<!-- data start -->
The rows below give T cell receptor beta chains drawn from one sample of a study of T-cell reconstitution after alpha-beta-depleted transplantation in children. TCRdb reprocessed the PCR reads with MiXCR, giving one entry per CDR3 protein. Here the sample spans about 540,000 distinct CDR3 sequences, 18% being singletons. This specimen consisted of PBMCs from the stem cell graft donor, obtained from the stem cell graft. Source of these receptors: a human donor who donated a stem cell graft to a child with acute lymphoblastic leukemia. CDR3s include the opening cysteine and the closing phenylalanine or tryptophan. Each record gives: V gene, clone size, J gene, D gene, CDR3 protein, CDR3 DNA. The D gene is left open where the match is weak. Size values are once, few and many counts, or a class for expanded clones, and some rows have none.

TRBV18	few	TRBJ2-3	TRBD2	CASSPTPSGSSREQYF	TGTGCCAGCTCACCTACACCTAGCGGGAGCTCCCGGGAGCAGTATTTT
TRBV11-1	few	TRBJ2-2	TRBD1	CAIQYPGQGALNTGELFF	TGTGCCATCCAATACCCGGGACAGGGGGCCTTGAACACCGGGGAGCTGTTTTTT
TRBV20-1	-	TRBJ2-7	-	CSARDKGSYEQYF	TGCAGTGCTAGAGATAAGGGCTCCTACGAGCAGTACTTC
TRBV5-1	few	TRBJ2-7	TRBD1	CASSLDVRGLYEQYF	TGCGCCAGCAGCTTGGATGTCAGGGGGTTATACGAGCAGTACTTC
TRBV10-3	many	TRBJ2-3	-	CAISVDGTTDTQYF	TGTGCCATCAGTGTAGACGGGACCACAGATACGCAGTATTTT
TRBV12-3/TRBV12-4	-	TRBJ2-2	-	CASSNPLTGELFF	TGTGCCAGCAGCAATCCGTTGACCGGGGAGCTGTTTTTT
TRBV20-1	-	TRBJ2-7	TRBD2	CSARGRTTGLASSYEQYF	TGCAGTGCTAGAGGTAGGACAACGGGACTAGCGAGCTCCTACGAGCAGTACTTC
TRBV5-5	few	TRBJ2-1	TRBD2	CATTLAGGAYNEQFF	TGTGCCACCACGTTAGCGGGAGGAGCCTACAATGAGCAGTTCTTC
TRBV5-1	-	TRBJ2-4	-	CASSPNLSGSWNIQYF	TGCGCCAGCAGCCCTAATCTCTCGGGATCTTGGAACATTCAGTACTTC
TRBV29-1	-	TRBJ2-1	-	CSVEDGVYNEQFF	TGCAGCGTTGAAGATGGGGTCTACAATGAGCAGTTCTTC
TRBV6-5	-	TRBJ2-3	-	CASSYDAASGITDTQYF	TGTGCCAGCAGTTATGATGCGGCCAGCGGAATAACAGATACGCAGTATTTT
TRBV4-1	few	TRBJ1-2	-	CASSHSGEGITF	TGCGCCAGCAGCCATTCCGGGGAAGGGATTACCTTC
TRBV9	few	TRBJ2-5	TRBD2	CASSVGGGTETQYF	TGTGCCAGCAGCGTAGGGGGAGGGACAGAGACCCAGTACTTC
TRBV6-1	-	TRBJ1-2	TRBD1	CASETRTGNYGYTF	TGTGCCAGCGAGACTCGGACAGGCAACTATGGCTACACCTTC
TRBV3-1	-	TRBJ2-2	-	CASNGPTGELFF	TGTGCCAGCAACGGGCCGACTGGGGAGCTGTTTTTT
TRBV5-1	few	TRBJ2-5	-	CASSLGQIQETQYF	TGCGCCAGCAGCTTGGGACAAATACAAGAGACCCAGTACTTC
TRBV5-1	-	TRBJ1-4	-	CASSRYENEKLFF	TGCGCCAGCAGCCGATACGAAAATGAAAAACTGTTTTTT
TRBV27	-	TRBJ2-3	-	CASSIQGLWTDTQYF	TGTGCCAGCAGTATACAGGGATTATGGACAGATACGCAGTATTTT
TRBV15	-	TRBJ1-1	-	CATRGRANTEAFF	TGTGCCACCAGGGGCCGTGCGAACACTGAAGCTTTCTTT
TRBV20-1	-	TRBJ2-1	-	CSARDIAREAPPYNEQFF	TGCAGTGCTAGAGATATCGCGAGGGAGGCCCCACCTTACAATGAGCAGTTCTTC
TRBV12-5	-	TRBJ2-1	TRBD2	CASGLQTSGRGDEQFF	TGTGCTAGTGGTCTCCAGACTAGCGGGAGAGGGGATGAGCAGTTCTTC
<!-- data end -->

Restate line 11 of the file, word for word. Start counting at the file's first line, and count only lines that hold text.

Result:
TRBV29-1	-	TRBJ2-1	-	CSVEDGVYNEQFF	TGCAGCGTTGAAGATGGGGTCTACAATGAGCAGTTCTTC